|The Cobham Hide|
There is always so much to do in the office that I am made to feel guilty about going out on the Reserve at all. Fortunately for me, Health and Safety trumps all, which means that I have to do the site checks at Paxton and at Barford Road Pocket Park in St Neots. On a day like today, that's no chore at all.
|Cormorants having a break.|
My first job was to attach a new cable to our bird-cam which has been focussed on our niger seed feeder. As that feeder was getting no action at all I pointed the camera at the fat balls and peanut feeders that are regularly visited by great spotted woodpeckers. Our nest-box camera was turned off after the blue tits lost their chicks.
For some time I have been trying to get a picture of our new hide, which is now named after David Cobham. It would be nice to have a view of it from across the lake, but the summer vegetation is just too dense. It will take a week or so for all of my cuts and scratches to heal and the resulting picture is not very good. I had a good look at the cormorant colony while I was there, hoping to see some sign of breeding egrets, but I haven't even seen one lately. The cormorants were very relaxed; mostly sitting around, bathing or drying off.
|Great Reed Warbler by Martin Davies.|
I met a lot a steady stream of birders coming towards me, some with cameras, others with telescopes, and some with both. The Great Reed Warbler that arrived two weeks ago is still singing at Washout Pit. I believe it is the only one in the UK and has almost no chance of finding a mate but you cant accuse him of not trying. He just never stops singing for more than a few minutes. Hearing him is not a challenge but getting a photograph is. A few people are lucky enough to get a view without having to wait but others have devoted a couple of hours and still not had a good view. Those birders come from all over the UK. They usually exchange notes and have a cup of tea at the visitor centre, and they spend money in the locality when they stock up on food and fuel. Some even stay the night locally. I think that this solo singing warbler must have earned thousands of pounds over the last two weeks.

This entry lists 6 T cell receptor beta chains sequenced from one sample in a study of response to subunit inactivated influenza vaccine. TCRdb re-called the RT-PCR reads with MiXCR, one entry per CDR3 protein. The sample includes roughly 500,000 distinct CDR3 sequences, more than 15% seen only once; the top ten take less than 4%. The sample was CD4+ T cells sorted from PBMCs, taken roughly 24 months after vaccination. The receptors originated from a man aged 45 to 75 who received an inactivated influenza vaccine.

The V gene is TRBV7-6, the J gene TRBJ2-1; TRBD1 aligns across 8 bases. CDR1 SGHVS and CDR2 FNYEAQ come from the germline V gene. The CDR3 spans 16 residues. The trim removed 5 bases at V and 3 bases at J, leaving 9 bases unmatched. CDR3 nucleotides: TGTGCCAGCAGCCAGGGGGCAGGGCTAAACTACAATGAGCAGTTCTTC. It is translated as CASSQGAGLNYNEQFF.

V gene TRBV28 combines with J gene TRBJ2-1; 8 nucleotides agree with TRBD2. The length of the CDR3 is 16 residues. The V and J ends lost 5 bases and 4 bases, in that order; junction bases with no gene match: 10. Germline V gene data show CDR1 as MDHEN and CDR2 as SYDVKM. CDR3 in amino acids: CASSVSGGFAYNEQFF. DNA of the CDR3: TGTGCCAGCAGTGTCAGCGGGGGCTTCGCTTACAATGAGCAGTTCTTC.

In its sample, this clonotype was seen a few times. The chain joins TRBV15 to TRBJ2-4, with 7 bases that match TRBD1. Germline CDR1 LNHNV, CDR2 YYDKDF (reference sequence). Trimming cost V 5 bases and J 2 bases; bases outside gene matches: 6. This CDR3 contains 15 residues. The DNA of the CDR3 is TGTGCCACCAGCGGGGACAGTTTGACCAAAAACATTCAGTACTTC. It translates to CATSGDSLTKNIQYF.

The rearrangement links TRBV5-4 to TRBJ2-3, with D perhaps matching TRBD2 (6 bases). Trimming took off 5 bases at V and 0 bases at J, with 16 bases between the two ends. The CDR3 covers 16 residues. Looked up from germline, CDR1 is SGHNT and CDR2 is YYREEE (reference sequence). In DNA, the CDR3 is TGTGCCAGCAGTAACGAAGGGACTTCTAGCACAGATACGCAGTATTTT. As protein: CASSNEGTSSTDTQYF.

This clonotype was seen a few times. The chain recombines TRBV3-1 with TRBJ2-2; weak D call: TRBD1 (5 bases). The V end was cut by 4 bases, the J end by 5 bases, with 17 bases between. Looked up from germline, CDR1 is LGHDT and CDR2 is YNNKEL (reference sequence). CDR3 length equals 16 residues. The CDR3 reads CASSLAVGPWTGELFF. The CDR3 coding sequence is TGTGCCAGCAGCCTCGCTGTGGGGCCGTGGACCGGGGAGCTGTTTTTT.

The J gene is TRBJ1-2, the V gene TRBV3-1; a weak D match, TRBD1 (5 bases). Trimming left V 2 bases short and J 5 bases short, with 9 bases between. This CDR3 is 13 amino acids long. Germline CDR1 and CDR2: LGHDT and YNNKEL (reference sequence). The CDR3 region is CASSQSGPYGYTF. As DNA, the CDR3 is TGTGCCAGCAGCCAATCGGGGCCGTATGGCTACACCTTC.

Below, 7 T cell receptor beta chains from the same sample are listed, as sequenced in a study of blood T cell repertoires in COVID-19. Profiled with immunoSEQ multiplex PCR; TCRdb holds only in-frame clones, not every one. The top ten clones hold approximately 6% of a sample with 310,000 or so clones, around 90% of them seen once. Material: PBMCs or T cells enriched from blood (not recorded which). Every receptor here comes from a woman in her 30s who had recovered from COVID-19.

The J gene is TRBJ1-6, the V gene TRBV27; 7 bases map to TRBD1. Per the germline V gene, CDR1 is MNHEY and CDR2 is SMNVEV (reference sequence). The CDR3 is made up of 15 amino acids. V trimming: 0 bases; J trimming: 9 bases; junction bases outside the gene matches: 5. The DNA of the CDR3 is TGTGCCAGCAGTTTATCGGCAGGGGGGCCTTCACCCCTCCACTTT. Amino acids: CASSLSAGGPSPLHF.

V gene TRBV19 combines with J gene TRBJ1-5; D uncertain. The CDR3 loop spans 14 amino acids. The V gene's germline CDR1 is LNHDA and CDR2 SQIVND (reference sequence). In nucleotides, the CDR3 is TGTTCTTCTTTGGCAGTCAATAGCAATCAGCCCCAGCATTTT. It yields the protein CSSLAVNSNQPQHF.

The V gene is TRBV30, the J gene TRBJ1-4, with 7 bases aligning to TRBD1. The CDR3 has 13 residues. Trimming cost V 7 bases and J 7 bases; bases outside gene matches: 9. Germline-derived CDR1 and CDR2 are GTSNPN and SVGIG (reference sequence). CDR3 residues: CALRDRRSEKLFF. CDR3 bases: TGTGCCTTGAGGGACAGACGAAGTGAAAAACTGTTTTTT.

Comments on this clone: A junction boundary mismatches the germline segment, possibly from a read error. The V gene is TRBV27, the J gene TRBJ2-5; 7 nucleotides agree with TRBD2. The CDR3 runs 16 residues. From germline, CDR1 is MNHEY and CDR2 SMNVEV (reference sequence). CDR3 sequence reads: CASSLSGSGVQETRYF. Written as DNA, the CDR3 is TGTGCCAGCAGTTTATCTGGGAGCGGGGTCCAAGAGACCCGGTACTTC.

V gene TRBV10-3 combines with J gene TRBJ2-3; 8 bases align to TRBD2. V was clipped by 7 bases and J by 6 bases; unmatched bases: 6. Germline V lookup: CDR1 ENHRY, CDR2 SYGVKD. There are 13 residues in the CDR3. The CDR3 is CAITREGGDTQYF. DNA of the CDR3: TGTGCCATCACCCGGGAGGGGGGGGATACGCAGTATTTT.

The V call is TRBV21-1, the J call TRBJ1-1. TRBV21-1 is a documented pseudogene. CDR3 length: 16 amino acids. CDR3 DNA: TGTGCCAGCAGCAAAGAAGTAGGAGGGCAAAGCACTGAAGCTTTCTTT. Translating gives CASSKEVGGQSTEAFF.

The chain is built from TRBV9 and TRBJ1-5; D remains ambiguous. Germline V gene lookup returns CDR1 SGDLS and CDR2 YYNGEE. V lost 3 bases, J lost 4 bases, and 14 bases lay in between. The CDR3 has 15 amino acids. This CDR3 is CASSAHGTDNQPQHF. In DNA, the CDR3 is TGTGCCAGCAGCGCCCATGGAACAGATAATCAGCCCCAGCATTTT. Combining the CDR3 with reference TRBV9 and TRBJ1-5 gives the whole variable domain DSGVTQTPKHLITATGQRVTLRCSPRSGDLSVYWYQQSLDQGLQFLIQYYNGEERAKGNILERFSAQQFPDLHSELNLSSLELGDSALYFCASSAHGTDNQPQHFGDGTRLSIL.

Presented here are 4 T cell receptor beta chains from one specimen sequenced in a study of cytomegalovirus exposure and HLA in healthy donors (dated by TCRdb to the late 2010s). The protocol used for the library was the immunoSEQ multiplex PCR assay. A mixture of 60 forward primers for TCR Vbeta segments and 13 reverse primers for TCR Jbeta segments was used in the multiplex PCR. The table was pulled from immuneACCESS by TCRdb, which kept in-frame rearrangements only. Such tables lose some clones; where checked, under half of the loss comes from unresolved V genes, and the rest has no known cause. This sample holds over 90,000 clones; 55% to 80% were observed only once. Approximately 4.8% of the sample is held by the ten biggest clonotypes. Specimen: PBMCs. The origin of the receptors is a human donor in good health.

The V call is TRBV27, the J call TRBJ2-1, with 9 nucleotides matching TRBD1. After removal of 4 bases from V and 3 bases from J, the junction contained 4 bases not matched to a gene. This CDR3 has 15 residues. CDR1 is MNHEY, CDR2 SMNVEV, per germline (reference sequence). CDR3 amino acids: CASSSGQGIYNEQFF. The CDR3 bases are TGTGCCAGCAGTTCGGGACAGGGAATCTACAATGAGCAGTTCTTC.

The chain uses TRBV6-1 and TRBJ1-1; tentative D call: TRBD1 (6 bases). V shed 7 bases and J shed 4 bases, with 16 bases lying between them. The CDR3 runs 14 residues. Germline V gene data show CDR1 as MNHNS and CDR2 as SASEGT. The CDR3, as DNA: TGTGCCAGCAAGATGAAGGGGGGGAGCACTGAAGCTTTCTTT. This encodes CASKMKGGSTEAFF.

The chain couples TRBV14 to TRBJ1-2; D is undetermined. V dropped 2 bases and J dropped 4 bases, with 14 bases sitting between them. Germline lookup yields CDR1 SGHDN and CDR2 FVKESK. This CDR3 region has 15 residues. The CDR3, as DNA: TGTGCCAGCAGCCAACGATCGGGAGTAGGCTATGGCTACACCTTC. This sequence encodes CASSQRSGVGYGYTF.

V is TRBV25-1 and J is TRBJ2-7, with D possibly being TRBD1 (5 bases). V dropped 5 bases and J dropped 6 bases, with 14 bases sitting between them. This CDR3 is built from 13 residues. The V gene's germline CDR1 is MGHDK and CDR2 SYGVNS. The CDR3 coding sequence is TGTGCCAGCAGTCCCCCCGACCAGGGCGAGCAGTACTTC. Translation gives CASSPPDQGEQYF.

Turning south along the Ouse Valley Way I could not help taking more pictures of the Chicken-of-the-Woods fungus that is growing on a willow near the moorings. It is just starting to fade now, but it still looks spectacular.
|Four spotted chaser.|
One of our most successful projects in recent years has been the construction of two tern rafts that are viewable from the Kingfisher Hide. Last year we had a pair of terns on each raft but this time we probably have over a dozen pairs. I hope we will add another raft next spring, perhaps closer to the hide. The Friends of Paxton Pits Nature Reserve also hope to replace the Kingfisher hide itself.
I bumped into one or two oif our regulars who were photographing dragonflies. The best photo I saw was of a fopur spotted chaser, which has two spots on each wing. Also look out for scarce chasers that have small spots at the end of the wings. Both dragonflies are on the wing this week.
Please contact the rangers if you would like to donate to the Friends' Kingfisher Hide Project or if you would like to become a Voluntary Warden. email@example.com